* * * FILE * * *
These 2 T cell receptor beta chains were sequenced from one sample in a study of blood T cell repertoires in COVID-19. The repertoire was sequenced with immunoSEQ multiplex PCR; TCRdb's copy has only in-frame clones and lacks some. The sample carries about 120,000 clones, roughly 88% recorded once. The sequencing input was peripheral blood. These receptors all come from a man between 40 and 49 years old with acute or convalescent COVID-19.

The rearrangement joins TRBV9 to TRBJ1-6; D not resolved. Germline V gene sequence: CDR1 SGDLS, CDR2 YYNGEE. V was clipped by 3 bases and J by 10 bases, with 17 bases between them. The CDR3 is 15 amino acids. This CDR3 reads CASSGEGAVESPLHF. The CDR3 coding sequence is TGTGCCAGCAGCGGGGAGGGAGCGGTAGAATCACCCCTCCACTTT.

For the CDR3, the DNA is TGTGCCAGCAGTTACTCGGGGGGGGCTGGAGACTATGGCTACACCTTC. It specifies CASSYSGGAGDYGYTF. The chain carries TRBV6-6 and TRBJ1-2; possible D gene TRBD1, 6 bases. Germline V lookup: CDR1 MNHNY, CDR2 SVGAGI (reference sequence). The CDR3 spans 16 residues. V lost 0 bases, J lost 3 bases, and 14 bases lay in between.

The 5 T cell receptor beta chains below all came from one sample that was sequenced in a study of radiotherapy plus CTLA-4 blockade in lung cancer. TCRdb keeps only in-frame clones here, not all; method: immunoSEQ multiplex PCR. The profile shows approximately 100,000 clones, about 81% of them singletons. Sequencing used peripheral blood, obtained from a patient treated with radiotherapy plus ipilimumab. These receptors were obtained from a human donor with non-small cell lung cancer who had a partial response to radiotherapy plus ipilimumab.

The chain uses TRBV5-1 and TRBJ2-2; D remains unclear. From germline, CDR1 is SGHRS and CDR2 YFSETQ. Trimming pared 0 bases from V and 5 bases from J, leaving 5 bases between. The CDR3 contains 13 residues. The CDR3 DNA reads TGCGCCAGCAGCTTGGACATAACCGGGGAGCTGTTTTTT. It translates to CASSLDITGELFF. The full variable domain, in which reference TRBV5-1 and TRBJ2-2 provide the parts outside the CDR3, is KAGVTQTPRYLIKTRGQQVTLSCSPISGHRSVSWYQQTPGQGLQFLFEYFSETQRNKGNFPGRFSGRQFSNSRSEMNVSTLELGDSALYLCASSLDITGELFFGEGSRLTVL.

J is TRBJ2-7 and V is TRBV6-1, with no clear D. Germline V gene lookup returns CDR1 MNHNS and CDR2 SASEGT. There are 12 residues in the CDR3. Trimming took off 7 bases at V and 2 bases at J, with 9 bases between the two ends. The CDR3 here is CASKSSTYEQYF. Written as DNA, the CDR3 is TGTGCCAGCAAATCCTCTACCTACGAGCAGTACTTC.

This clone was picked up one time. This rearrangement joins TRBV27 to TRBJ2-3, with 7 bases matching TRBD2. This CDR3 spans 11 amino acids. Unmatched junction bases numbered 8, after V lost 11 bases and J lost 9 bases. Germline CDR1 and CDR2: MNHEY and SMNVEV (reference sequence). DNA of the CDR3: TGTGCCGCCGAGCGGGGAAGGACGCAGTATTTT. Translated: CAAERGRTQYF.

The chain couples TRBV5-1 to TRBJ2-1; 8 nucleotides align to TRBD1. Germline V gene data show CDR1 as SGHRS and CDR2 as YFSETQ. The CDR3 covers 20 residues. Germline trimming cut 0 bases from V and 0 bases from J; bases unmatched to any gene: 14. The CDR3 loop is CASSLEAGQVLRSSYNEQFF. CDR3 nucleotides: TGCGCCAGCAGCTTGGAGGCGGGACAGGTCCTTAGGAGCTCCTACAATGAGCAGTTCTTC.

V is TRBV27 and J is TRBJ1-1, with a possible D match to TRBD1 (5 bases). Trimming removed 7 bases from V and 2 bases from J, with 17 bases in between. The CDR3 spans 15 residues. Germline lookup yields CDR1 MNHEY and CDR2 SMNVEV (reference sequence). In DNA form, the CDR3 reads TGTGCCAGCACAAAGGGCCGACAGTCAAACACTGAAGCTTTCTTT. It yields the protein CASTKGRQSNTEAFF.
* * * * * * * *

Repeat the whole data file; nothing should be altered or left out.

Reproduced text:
These 2 T cell receptor beta chains were sequenced from one sample in a study of blood T cell repertoires in COVID-19. The repertoire was sequenced with immunoSEQ multiplex PCR; TCRdb's copy has only in-frame clones and lacks some. The sample carries about 120,000 clones, roughly 88% recorded once. The sequencing input was peripheral blood. These receptors all come from a man between 40 and 49 years old with acute or convalescent COVID-19.

The rearrangement joins TRBV9 to TRBJ1-6; D not resolved. Germline V gene sequence: CDR1 SGDLS, CDR2 YYNGEE. V was clipped by 3 bases and J by 10 bases, with 17 bases between them. The CDR3 is 15 amino acids. This CDR3 reads CASSGEGAVESPLHF. The CDR3 coding sequence is TGTGCCAGCAGCGGGGAGGGAGCGGTAGAATCACCCCTCCACTTT.

For the CDR3, the DNA is TGTGCCAGCAGTTACTCGGGGGGGGCTGGAGACTATGGCTACACCTTC. It specifies CASSYSGGAGDYGYTF. The chain carries TRBV6-6 and TRBJ1-2; possible D gene TRBD1, 6 bases. Germline V lookup: CDR1 MNHNY, CDR2 SVGAGI (reference sequence). The CDR3 spans 16 residues. V lost 0 bases, J lost 3 bases, and 14 bases lay in between.

The 5 T cell receptor beta chains below all came from one sample that was sequenced in a study of radiotherapy plus CTLA-4 blockade in lung cancer. TCRdb keeps only in-frame clones here, not all; method: immunoSEQ multiplex PCR. The profile shows approximately 100,000 clones, about 81% of them singletons. Sequencing used peripheral blood, obtained from a patient treated with radiotherapy plus ipilimumab. These receptors were obtained from a human donor with non-small cell lung cancer who had a partial response to radiotherapy plus ipilimumab.

The chain uses TRBV5-1 and TRBJ2-2; D remains unclear. From germline, CDR1 is SGHRS and CDR2 YFSETQ. Trimming pared 0 bases from V and 5 bases from J, leaving 5 bases between. The CDR3 contains 13 residues. The CDR3 DNA reads TGCGCCAGCAGCTTGGACATAACCGGGGAGCTGTTTTTT. It translates to CASSLDITGELFF. The full variable domain, in which reference TRBV5-1 and TRBJ2-2 provide the parts outside the CDR3, is KAGVTQTPRYLIKTRGQQVTLSCSPISGHRSVSWYQQTPGQGLQFLFEYFSETQRNKGNFPGRFSGRQFSNSRSEMNVSTLELGDSALYLCASSLDITGELFFGEGSRLTVL.

J is TRBJ2-7 and V is TRBV6-1, with no clear D. Germline V gene lookup returns CDR1 MNHNS and CDR2 SASEGT. There are 12 residues in the CDR3. Trimming took off 7 bases at V and 2 bases at J, with 9 bases between the two ends. The CDR3 here is CASKSSTYEQYF. Written as DNA, the CDR3 is TGTGCCAGCAAATCCTCTACCTACGAGCAGTACTTC.

This clone was picked up one time. This rearrangement joins TRBV27 to TRBJ2-3, with 7 bases matching TRBD2. This CDR3 spans 11 amino acids. Unmatched junction bases numbered 8, after V lost 11 bases and J lost 9 bases. Germline CDR1 and CDR2: MNHEY and SMNVEV (reference sequence). DNA of the CDR3: TGTGCCGCCGAGCGGGGAAGGACGCAGTATTTT. Translated: CAAERGRTQYF.

The chain couples TRBV5-1 to TRBJ2-1; 8 nucleotides align to TRBD1. Germline V gene data show CDR1 as SGHRS and CDR2 as YFSETQ. The CDR3 covers 20 residues. Germline trimming cut 0 bases from V and 0 bases from J; bases unmatched to any gene: 14. The CDR3 loop is CASSLEAGQVLRSSYNEQFF. CDR3 nucleotides: TGCGCCAGCAGCTTGGAGGCGGGACAGGTCCTTAGGAGCTCCTACAATGAGCAGTTCTTC.

V is TRBV27 and J is TRBJ1-1, with a possible D match to TRBD1 (5 bases). Trimming removed 7 bases from V and 2 bases from J, with 17 bases in between. The CDR3 spans 15 residues. Germline lookup yields CDR1 MNHEY and CDR2 SMNVEV (reference sequence). In DNA form, the CDR3 reads TGTGCCAGCACAAAGGGCCGACAGTCAAACACTGAAGCTTTCTTT. It yields the protein CASTKGRQSNTEAFF.